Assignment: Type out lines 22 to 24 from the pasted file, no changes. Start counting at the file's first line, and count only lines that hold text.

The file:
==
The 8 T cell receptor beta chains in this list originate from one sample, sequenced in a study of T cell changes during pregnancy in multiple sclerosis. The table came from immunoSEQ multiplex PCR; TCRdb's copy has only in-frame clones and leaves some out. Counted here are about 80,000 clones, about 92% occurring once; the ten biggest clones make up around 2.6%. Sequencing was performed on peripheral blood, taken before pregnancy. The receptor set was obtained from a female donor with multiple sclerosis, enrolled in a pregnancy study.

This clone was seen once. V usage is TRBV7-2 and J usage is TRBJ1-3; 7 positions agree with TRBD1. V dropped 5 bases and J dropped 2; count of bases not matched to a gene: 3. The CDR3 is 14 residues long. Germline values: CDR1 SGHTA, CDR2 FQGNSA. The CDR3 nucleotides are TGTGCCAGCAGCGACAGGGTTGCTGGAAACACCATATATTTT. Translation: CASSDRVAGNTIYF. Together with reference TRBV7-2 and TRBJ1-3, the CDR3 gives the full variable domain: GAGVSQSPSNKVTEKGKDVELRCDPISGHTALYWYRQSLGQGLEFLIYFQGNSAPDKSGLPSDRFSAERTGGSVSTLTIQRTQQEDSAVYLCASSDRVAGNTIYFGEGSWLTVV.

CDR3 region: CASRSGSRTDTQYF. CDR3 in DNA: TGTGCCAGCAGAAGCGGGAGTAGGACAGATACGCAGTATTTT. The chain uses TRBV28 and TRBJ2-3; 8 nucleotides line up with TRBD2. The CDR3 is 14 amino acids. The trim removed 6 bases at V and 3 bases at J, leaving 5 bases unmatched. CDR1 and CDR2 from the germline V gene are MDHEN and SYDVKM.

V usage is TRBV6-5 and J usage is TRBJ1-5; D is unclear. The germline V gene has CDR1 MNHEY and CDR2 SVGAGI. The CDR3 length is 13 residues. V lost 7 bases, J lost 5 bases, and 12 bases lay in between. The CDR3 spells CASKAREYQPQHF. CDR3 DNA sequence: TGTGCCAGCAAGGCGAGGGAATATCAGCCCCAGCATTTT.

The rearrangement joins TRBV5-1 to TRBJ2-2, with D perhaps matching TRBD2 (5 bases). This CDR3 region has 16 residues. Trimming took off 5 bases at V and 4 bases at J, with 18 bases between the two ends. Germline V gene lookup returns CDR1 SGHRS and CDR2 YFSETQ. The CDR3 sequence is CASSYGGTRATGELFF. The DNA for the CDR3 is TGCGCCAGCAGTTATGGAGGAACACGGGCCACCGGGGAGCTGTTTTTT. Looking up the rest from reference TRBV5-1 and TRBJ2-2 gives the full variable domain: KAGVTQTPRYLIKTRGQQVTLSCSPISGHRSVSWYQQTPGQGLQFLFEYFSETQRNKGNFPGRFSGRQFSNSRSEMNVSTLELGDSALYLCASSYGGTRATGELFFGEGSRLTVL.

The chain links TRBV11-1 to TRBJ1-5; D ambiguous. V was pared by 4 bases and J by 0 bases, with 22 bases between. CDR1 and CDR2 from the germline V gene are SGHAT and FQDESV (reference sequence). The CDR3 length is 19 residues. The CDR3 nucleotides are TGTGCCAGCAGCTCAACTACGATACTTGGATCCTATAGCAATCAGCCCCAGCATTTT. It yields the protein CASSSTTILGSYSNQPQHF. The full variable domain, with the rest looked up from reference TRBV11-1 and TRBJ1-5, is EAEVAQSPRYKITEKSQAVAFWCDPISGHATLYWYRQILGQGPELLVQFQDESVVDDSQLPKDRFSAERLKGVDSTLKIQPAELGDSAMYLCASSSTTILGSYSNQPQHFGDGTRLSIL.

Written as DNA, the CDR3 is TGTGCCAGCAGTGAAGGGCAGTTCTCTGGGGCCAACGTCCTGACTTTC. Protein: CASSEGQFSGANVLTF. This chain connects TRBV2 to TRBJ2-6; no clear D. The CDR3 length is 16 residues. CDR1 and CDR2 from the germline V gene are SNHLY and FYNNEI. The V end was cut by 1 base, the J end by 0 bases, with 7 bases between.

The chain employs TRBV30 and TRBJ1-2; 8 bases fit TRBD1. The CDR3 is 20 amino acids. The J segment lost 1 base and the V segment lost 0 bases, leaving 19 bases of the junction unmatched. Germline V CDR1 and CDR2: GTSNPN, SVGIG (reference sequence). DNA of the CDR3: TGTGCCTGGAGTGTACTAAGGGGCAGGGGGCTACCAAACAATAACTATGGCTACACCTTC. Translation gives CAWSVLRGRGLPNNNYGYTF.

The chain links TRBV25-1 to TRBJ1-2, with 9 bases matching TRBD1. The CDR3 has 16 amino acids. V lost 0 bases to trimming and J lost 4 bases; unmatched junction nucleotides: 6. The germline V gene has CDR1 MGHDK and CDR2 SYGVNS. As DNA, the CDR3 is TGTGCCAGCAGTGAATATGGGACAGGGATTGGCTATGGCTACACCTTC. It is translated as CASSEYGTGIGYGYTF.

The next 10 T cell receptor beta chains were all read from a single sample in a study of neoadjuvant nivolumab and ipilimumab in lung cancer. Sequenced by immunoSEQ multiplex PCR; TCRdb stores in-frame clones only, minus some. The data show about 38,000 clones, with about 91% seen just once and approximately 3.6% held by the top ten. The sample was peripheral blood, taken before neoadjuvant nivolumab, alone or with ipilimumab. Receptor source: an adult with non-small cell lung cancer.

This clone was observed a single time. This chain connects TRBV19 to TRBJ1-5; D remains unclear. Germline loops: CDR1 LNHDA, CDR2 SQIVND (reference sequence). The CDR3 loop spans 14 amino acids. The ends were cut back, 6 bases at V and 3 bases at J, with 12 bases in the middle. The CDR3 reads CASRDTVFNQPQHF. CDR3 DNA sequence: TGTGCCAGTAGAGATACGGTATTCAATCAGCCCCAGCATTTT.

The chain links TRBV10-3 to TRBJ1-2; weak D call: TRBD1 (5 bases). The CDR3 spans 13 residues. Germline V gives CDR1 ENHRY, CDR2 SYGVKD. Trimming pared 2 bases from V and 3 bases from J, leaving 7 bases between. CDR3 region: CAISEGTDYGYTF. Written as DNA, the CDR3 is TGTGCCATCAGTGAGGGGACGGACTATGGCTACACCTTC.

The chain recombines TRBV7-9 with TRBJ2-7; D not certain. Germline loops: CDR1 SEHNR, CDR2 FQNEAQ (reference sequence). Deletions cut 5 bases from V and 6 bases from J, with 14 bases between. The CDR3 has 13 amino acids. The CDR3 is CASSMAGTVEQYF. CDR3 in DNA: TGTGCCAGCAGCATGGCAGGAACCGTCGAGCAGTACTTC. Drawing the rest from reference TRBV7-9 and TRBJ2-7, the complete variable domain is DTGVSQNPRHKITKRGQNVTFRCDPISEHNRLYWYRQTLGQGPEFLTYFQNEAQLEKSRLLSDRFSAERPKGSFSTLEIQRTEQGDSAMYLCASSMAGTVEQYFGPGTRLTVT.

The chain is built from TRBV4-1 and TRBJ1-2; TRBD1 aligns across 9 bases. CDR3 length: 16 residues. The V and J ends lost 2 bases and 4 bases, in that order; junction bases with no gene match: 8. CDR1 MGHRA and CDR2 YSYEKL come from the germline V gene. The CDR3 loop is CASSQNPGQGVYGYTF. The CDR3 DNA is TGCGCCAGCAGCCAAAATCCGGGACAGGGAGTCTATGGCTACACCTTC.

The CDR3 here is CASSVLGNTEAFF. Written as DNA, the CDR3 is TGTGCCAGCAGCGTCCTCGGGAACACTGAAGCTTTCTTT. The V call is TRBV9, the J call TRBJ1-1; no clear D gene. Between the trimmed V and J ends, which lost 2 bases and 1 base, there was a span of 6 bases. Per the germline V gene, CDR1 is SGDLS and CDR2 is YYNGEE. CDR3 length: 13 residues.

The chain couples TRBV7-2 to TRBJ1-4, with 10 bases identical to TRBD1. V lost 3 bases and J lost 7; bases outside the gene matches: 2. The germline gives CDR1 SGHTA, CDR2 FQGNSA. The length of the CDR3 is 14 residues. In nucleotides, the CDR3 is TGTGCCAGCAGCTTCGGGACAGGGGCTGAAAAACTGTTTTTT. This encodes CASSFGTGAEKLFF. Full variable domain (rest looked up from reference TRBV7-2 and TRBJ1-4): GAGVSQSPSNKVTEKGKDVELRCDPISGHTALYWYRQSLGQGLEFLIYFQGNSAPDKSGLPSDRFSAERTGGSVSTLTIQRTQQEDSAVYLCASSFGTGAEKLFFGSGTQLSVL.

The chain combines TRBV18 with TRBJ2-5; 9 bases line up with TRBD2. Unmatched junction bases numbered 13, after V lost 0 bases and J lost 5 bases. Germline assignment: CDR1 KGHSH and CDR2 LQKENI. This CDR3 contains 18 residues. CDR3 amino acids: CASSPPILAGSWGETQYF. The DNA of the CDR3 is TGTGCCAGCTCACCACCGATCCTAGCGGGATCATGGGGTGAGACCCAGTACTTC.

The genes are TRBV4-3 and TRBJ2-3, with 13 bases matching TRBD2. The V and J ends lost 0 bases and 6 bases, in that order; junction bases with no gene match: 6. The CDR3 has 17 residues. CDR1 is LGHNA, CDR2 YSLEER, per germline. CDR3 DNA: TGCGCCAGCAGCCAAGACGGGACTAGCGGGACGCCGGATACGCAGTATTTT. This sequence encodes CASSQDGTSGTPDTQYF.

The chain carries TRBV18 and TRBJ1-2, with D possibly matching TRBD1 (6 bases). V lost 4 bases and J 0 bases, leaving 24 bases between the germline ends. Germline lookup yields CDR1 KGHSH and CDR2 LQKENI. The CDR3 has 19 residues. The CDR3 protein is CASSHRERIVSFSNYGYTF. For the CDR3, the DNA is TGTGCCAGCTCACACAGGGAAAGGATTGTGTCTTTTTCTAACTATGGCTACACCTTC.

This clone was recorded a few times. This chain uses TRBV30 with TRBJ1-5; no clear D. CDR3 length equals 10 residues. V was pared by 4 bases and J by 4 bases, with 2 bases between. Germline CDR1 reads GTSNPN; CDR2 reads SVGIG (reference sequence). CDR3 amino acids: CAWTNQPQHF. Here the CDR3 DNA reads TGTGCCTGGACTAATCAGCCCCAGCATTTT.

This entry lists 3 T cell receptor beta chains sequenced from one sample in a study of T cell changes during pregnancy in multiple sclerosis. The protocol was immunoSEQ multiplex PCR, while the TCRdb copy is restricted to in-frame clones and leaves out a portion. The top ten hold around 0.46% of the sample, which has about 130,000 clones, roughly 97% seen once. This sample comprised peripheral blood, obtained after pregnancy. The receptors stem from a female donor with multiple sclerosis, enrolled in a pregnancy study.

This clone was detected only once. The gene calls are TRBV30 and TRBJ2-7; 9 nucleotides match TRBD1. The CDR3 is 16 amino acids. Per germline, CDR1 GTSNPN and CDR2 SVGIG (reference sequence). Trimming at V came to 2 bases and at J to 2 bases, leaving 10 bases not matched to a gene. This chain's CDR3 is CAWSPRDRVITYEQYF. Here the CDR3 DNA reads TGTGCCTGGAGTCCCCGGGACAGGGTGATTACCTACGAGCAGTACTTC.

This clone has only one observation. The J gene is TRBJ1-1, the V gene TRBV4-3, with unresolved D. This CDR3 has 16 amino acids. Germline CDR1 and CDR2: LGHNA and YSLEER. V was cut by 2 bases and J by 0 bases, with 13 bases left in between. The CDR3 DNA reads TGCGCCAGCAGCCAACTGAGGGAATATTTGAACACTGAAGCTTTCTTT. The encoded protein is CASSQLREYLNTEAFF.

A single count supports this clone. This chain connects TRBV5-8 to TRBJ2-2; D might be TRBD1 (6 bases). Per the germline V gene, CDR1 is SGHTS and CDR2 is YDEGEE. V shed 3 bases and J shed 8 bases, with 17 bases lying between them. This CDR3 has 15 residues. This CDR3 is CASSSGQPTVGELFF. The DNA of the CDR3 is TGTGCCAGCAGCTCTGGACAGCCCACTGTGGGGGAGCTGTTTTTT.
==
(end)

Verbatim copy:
This clone was detected only once. The gene calls are TRBV30 and TRBJ2-7; 9 nucleotides match TRBD1. The CDR3 is 16 amino acids. Per germline, CDR1 GTSNPN and CDR2 SVGIG (reference sequence). Trimming at V came to 2 bases and at J to 2 bases, leaving 10 bases not matched to a gene. This chain's CDR3 is CAWSPRDRVITYEQYF. Here the CDR3 DNA reads TGTGCCTGGAGTCCCCGGGACAGGGTGATTACCTACGAGCAGTACTTC.

This clone has only one observation. The J gene is TRBJ1-1, the V gene TRBV4-3, with unresolved D. This CDR3 has 16 amino acids. Germline CDR1 and CDR2: LGHNA and YSLEER. V was cut by 2 bases and J by 0 bases, with 13 bases left in between. The CDR3 DNA reads TGCGCCAGCAGCCAACTGAGGGAATATTTGAACACTGAAGCTTTCTTT. The encoded protein is CASSQLREYLNTEAFF.

A single count supports this clone. This chain connects TRBV5-8 to TRBJ2-2; D might be TRBD1 (6 bases). Per the germline V gene, CDR1 is SGHTS and CDR2 is YDEGEE. V shed 3 bases and J shed 8 bases, with 17 bases lying between them. This CDR3 has 15 residues. This CDR3 is CASSSGQPTVGELFF. The DNA of the CDR3 is TGTGCCAGCAGCTCTGGACAGCCCACTGTGGGGGAGCTGTTTTTT.